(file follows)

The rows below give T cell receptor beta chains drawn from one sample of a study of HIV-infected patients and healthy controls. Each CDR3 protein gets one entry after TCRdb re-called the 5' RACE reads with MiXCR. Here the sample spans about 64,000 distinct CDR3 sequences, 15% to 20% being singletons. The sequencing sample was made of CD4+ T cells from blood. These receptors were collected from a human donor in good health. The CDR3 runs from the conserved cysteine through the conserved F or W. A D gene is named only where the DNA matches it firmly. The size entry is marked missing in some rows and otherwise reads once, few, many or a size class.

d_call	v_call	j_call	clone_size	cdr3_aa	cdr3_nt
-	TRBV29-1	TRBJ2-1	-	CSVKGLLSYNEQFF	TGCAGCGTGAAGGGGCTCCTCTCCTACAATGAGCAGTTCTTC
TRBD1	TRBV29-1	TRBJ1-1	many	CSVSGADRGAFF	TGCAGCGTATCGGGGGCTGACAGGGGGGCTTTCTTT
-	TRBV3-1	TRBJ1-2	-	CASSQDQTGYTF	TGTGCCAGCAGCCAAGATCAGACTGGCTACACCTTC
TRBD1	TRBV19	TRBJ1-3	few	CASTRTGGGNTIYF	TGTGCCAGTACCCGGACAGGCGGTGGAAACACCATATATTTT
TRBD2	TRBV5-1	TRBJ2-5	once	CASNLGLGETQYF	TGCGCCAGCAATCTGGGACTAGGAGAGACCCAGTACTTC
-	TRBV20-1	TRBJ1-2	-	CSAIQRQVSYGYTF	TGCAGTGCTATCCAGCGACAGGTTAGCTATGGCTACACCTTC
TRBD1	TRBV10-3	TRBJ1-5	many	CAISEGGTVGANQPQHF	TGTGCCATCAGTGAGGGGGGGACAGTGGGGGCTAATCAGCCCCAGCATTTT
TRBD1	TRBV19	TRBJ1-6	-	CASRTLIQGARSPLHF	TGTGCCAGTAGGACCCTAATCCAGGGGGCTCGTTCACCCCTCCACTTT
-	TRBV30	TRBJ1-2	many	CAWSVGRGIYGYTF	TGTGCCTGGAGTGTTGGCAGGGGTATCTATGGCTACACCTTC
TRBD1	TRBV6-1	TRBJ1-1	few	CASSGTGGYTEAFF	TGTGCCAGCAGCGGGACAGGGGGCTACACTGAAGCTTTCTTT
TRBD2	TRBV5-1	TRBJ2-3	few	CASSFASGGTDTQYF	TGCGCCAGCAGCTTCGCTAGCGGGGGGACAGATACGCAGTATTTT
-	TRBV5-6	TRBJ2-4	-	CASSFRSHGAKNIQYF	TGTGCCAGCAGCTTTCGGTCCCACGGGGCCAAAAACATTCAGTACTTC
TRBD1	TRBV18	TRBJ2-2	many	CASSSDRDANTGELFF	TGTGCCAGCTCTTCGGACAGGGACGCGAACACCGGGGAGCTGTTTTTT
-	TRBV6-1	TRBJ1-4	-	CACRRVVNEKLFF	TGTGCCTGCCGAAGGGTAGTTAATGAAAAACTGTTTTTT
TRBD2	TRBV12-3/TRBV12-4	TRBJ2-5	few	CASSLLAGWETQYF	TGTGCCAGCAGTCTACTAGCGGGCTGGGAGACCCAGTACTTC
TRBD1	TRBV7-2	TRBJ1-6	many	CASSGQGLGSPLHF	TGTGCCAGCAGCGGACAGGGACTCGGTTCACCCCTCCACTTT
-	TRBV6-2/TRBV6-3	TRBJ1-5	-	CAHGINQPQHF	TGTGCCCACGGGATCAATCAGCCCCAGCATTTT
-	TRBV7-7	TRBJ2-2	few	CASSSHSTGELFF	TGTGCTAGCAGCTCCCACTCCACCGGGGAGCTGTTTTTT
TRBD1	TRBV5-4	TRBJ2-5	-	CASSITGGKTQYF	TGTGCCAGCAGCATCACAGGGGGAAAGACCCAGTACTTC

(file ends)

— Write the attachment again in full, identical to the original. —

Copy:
The rows below give T cell receptor beta chains drawn from one sample of a study of HIV-infected patients and healthy controls. Each CDR3 protein gets one entry after TCRdb re-called the 5' RACE reads with MiXCR. Here the sample spans about 64,000 distinct CDR3 sequences, 15% to 20% being singletons. The sequencing sample was made of CD4+ T cells from blood. These receptors were collected from a human donor in good health. The CDR3 runs from the conserved cysteine through the conserved F or W. A D gene is named only where the DNA matches it firmly. The size entry is marked missing in some rows and otherwise reads once, few, many or a size class.

d_call	v_call	j_call	clone_size	cdr3_aa	cdr3_nt
-	TRBV29-1	TRBJ2-1	-	CSVKGLLSYNEQFF	TGCAGCGTGAAGGGGCTCCTCTCCTACAATGAGCAGTTCTTC
TRBD1	TRBV29-1	TRBJ1-1	many	CSVSGADRGAFF	TGCAGCGTATCGGGGGCTGACAGGGGGGCTTTCTTT
-	TRBV3-1	TRBJ1-2	-	CASSQDQTGYTF	TGTGCCAGCAGCCAAGATCAGACTGGCTACACCTTC
TRBD1	TRBV19	TRBJ1-3	few	CASTRTGGGNTIYF	TGTGCCAGTACCCGGACAGGCGGTGGAAACACCATATATTTT
TRBD2	TRBV5-1	TRBJ2-5	once	CASNLGLGETQYF	TGCGCCAGCAATCTGGGACTAGGAGAGACCCAGTACTTC
-	TRBV20-1	TRBJ1-2	-	CSAIQRQVSYGYTF	TGCAGTGCTATCCAGCGACAGGTTAGCTATGGCTACACCTTC
TRBD1	TRBV10-3	TRBJ1-5	many	CAISEGGTVGANQPQHF	TGTGCCATCAGTGAGGGGGGGACAGTGGGGGCTAATCAGCCCCAGCATTTT
TRBD1	TRBV19	TRBJ1-6	-	CASRTLIQGARSPLHF	TGTGCCAGTAGGACCCTAATCCAGGGGGCTCGTTCACCCCTCCACTTT
-	TRBV30	TRBJ1-2	many	CAWSVGRGIYGYTF	TGTGCCTGGAGTGTTGGCAGGGGTATCTATGGCTACACCTTC
TRBD1	TRBV6-1	TRBJ1-1	few	CASSGTGGYTEAFF	TGTGCCAGCAGCGGGACAGGGGGCTACACTGAAGCTTTCTTT
TRBD2	TRBV5-1	TRBJ2-3	few	CASSFASGGTDTQYF	TGCGCCAGCAGCTTCGCTAGCGGGGGGACAGATACGCAGTATTTT
-	TRBV5-6	TRBJ2-4	-	CASSFRSHGAKNIQYF	TGTGCCAGCAGCTTTCGGTCCCACGGGGCCAAAAACATTCAGTACTTC
TRBD1	TRBV18	TRBJ2-2	many	CASSSDRDANTGELFF	TGTGCCAGCTCTTCGGACAGGGACGCGAACACCGGGGAGCTGTTTTTT
-	TRBV6-1	TRBJ1-4	-	CACRRVVNEKLFF	TGTGCCTGCCGAAGGGTAGTTAATGAAAAACTGTTTTTT
TRBD2	TRBV12-3/TRBV12-4	TRBJ2-5	few	CASSLLAGWETQYF	TGTGCCAGCAGTCTACTAGCGGGCTGGGAGACCCAGTACTTC
TRBD1	TRBV7-2	TRBJ1-6	many	CASSGQGLGSPLHF	TGTGCCAGCAGCGGACAGGGACTCGGTTCACCCCTCCACTTT
-	TRBV6-2/TRBV6-3	TRBJ1-5	-	CAHGINQPQHF	TGTGCCCACGGGATCAATCAGCCCCAGCATTTT
-	TRBV7-7	TRBJ2-2	few	CASSSHSTGELFF	TGTGCTAGCAGCTCCCACTCCACCGGGGAGCTGTTTTTT
TRBD1	TRBV5-4	TRBJ2-5	-	CASSITGGKTQYF	TGTGCCAGCAGCATCACAGGGGGAAAGACCCAGTACTTC